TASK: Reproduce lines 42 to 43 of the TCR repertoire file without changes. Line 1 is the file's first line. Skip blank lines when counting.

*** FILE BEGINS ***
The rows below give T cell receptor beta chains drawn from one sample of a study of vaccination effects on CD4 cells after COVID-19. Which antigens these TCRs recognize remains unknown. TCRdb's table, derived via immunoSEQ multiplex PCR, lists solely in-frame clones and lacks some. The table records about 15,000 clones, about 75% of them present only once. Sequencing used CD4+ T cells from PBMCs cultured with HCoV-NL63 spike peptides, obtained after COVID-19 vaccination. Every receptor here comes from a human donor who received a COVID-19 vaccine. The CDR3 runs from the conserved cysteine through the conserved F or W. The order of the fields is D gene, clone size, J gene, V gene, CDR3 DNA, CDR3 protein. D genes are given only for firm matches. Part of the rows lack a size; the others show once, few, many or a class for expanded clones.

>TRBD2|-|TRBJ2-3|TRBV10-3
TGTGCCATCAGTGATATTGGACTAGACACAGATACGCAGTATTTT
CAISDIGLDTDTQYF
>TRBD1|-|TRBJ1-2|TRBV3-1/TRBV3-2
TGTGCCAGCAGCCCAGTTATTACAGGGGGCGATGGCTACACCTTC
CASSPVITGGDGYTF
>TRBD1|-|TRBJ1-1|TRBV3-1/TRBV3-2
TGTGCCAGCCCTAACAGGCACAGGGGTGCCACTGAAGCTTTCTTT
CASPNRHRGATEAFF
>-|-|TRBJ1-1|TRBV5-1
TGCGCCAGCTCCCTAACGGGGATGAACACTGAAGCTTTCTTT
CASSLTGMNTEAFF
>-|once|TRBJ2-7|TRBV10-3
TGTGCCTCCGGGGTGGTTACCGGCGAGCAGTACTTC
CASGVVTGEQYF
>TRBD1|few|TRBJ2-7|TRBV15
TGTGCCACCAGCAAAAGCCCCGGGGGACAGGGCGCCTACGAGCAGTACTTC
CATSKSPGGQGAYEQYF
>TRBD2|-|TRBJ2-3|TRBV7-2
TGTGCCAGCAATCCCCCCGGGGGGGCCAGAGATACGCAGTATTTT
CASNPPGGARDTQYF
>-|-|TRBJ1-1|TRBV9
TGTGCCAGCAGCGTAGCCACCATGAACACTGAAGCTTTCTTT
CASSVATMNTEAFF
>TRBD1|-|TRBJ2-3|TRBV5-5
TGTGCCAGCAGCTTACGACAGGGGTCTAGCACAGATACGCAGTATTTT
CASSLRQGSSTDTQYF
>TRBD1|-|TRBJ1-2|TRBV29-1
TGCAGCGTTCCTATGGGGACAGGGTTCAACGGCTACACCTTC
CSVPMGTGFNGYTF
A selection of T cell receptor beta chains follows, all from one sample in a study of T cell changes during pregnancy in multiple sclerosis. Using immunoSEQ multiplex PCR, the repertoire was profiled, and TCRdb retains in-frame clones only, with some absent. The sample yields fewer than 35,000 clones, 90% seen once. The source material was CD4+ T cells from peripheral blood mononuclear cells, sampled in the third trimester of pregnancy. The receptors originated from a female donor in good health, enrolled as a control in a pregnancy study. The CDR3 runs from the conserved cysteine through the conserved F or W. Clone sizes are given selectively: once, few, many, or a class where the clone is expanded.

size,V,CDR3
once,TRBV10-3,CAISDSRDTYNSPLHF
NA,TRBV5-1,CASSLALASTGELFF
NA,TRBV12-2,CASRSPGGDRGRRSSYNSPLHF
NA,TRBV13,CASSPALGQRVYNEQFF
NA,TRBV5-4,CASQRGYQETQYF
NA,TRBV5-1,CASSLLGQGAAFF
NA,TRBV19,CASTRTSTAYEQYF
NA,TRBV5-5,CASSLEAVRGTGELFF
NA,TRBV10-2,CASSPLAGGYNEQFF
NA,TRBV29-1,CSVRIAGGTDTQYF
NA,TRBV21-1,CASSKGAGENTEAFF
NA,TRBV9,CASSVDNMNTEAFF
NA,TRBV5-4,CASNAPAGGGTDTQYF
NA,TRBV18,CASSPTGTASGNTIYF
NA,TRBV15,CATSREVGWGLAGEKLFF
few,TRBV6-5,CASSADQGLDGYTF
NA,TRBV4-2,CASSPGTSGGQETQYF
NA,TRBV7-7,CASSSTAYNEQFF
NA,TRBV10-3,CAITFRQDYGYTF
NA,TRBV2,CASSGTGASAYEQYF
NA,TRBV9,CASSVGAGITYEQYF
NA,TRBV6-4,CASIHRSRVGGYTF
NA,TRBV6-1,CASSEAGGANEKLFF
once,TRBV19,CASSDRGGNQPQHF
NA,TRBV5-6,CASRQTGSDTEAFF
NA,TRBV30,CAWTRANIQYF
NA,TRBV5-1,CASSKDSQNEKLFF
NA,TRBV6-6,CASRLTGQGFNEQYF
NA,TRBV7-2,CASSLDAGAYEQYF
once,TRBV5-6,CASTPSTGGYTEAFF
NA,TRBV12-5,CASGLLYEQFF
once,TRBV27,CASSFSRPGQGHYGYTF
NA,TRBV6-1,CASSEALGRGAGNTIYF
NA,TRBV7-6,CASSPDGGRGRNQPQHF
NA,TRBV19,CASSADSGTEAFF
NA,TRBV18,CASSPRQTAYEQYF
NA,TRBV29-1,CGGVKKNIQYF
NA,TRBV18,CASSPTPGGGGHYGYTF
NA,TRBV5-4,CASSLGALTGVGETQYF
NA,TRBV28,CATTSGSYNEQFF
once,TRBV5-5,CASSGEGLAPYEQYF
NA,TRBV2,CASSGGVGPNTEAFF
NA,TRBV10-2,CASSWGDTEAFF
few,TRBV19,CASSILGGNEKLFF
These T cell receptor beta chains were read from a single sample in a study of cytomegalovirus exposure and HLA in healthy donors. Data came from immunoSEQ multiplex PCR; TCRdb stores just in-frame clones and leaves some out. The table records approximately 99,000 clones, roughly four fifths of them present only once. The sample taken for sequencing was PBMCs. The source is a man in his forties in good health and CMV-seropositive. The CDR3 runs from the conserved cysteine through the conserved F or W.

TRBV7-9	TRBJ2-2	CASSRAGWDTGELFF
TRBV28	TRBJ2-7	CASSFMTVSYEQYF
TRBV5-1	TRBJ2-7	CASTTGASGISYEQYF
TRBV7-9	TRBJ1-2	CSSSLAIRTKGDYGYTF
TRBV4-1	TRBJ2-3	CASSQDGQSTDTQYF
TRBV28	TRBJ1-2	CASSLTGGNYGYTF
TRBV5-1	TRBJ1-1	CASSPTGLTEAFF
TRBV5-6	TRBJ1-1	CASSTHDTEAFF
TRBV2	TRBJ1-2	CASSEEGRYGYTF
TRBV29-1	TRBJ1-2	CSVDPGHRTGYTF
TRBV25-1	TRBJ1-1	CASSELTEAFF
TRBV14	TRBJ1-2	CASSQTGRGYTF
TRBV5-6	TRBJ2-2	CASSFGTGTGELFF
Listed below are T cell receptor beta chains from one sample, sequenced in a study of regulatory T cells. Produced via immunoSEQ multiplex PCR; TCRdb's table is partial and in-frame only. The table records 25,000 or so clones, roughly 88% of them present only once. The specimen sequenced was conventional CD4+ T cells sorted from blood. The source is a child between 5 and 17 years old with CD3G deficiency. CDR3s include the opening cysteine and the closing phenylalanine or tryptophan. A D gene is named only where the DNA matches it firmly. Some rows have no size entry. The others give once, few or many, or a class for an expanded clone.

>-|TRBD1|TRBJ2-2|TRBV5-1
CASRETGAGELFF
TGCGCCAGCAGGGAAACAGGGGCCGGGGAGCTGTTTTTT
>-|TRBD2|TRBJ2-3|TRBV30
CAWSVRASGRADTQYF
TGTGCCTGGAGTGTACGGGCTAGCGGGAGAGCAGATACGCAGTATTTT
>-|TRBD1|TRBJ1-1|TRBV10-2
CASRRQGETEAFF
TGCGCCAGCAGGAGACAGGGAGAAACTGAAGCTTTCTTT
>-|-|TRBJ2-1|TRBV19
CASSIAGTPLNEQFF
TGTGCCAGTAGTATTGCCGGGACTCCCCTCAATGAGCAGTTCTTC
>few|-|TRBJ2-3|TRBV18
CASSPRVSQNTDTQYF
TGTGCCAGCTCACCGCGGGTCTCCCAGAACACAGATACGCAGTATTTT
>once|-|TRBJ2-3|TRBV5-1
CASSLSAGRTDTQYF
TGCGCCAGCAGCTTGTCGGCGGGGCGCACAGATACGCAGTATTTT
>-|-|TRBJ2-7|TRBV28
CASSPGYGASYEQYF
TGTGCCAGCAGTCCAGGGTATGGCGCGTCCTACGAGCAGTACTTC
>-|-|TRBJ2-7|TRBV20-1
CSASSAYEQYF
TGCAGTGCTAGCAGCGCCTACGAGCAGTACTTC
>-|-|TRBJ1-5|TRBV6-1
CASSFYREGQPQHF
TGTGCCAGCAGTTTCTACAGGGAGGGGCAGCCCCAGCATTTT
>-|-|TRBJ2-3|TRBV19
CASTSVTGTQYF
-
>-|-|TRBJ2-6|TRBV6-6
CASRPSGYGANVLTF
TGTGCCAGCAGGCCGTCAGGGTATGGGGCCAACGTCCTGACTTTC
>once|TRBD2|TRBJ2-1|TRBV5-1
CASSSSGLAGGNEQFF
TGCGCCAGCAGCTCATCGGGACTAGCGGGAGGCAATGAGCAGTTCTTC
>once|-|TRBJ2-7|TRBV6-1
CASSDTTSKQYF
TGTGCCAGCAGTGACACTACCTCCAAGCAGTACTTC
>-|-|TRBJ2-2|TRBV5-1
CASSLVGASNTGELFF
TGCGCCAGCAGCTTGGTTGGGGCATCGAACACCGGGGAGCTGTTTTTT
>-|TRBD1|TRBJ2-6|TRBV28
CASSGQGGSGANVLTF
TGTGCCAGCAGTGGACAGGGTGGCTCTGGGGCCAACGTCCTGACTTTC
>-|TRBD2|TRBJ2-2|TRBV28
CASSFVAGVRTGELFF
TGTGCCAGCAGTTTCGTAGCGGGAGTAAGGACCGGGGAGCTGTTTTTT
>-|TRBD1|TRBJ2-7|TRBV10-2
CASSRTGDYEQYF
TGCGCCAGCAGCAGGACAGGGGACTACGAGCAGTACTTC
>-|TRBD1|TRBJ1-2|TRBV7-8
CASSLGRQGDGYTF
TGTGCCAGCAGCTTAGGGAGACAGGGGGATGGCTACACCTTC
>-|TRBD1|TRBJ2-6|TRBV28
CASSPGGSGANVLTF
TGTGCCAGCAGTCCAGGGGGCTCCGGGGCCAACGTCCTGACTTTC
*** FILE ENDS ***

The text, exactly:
NA,TRBV10-2,CASSPLAGGYNEQFF
NA,TRBV29-1,CSVRIAGGTDTQYF